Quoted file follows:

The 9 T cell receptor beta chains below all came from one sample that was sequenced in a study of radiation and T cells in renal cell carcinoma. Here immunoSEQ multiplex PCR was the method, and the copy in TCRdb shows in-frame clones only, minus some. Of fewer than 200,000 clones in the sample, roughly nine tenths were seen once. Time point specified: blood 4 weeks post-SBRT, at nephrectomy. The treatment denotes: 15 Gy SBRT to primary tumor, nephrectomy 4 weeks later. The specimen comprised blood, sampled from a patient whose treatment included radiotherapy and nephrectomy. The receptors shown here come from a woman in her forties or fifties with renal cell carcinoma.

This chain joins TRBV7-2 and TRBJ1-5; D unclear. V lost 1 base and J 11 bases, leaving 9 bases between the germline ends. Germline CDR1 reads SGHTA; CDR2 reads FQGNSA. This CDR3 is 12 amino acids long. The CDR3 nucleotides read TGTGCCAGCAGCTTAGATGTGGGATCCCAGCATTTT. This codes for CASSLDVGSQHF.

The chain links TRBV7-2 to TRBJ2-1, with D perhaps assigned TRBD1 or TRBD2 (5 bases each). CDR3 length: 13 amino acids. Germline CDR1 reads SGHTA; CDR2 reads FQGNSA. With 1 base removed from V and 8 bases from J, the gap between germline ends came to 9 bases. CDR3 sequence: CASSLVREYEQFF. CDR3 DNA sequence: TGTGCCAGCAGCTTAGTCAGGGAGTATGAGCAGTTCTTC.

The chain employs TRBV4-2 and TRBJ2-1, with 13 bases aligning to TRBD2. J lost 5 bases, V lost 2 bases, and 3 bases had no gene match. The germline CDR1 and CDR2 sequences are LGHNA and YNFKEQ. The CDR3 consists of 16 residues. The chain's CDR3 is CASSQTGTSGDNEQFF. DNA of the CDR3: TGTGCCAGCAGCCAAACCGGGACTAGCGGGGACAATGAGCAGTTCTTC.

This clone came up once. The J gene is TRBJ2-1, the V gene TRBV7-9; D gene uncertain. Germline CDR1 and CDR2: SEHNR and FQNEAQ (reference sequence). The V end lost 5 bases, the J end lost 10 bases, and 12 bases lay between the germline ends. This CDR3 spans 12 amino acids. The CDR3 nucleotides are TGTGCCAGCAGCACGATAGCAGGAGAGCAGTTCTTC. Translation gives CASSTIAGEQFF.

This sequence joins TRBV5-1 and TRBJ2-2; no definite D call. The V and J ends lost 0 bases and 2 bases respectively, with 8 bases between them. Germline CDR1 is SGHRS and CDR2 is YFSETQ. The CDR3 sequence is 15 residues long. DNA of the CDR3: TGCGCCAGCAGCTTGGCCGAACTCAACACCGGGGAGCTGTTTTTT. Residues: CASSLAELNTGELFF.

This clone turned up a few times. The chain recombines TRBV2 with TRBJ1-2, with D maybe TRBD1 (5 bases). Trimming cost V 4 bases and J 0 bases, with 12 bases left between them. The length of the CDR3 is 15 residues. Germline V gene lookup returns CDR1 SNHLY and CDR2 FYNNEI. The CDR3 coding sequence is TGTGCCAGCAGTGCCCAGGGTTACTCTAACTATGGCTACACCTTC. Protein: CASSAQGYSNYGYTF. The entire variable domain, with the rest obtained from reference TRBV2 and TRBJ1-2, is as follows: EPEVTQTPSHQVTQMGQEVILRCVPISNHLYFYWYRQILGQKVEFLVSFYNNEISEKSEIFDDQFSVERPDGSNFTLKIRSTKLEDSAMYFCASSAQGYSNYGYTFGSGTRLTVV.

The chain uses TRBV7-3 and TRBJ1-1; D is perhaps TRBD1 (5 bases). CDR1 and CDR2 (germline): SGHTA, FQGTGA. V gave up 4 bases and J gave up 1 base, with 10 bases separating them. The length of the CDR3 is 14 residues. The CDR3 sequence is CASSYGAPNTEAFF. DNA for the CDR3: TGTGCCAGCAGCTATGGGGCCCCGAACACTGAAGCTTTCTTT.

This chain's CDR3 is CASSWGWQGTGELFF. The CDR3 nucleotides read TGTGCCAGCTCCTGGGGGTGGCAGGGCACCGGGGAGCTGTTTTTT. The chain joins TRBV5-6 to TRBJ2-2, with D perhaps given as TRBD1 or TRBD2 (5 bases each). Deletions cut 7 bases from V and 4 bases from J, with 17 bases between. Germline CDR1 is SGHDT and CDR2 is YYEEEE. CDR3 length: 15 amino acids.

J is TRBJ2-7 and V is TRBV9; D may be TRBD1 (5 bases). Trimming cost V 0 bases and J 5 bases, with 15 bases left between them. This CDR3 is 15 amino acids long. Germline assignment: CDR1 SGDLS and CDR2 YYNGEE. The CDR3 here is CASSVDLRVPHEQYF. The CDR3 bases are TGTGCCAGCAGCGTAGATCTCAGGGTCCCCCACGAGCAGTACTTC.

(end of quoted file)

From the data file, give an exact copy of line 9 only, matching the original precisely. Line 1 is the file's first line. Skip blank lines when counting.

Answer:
This chain's CDR3 is CASSWGWQGTGELFF. The CDR3 nucleotides read TGTGCCAGCTCCTGGGGGTGGCAGGGCACCGGGGAGCTGTTTTTT. The chain joins TRBV5-6 to TRBJ2-2, with D perhaps given as TRBD1 or TRBD2 (5 bases each). Deletions cut 7 bases from V and 4 bases from J, with 17 bases between. Germline CDR1 is SGHDT and CDR2 is YYEEEE. CDR3 length: 15 amino acids.